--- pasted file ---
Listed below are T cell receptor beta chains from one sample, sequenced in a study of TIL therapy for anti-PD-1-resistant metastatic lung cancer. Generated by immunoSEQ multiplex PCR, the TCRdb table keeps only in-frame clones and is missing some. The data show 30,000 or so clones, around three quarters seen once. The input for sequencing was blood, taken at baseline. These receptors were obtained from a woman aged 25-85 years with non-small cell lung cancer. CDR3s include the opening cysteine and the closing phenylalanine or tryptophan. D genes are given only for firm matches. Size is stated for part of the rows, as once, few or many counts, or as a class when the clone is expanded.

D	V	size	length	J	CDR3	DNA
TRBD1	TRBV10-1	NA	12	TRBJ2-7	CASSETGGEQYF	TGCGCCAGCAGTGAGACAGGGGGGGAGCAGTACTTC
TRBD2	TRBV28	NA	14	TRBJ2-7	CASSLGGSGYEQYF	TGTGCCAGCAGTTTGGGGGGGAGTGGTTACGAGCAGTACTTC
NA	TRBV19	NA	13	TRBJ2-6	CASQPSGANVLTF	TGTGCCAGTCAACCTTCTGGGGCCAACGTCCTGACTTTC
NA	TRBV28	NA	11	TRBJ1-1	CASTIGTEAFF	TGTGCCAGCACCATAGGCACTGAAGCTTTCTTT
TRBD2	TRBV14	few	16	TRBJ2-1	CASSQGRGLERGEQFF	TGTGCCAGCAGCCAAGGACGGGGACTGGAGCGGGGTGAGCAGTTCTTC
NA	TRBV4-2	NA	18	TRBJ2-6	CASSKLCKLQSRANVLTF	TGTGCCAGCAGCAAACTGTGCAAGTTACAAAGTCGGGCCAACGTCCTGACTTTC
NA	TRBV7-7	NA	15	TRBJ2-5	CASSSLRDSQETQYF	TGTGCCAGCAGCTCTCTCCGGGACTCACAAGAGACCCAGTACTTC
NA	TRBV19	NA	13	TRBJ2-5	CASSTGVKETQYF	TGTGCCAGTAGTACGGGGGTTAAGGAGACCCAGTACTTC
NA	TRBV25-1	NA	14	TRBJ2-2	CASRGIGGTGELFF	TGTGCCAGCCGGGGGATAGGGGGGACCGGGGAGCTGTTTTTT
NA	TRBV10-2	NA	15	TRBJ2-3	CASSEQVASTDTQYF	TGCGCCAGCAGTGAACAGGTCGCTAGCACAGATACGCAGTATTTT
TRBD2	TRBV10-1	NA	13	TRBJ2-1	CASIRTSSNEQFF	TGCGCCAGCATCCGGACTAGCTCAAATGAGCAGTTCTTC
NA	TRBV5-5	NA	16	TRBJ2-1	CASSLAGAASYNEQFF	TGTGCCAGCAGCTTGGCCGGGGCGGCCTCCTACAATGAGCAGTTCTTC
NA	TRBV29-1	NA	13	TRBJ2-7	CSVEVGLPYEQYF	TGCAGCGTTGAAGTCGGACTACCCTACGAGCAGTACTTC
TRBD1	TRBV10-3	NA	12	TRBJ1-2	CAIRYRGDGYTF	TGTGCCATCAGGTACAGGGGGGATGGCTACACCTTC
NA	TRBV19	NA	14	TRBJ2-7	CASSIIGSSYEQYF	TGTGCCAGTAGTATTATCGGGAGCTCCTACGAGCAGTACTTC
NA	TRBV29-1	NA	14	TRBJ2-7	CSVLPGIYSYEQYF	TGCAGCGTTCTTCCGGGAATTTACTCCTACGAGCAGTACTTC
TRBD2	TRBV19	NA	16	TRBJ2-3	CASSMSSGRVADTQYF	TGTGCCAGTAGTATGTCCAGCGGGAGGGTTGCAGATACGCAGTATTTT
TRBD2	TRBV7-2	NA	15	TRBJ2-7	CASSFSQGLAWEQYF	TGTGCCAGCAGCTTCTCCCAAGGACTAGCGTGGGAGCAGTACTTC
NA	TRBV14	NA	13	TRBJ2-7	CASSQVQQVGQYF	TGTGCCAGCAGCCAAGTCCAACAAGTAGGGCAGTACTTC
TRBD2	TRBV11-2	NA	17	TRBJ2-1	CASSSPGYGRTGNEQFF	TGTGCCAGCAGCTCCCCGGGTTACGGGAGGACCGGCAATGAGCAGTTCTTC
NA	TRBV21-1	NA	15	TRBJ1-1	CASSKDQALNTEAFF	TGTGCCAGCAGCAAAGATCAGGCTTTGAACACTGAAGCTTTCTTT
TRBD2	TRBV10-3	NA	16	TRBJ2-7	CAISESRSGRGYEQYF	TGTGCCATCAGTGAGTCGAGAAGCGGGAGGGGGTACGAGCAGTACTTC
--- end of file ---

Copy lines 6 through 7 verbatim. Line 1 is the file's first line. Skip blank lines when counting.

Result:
NA	TRBV28	NA	11	TRBJ1-1	CASTIGTEAFF	TGTGCCAGCACCATAGGCACTGAAGCTTTCTTT
TRBD2	TRBV14	few	16	TRBJ2-1	CASSQGRGLERGEQFF	TGTGCCAGCAGCCAAGGACGGGGACTGGAGCGGGGTGAGCAGTTCTTC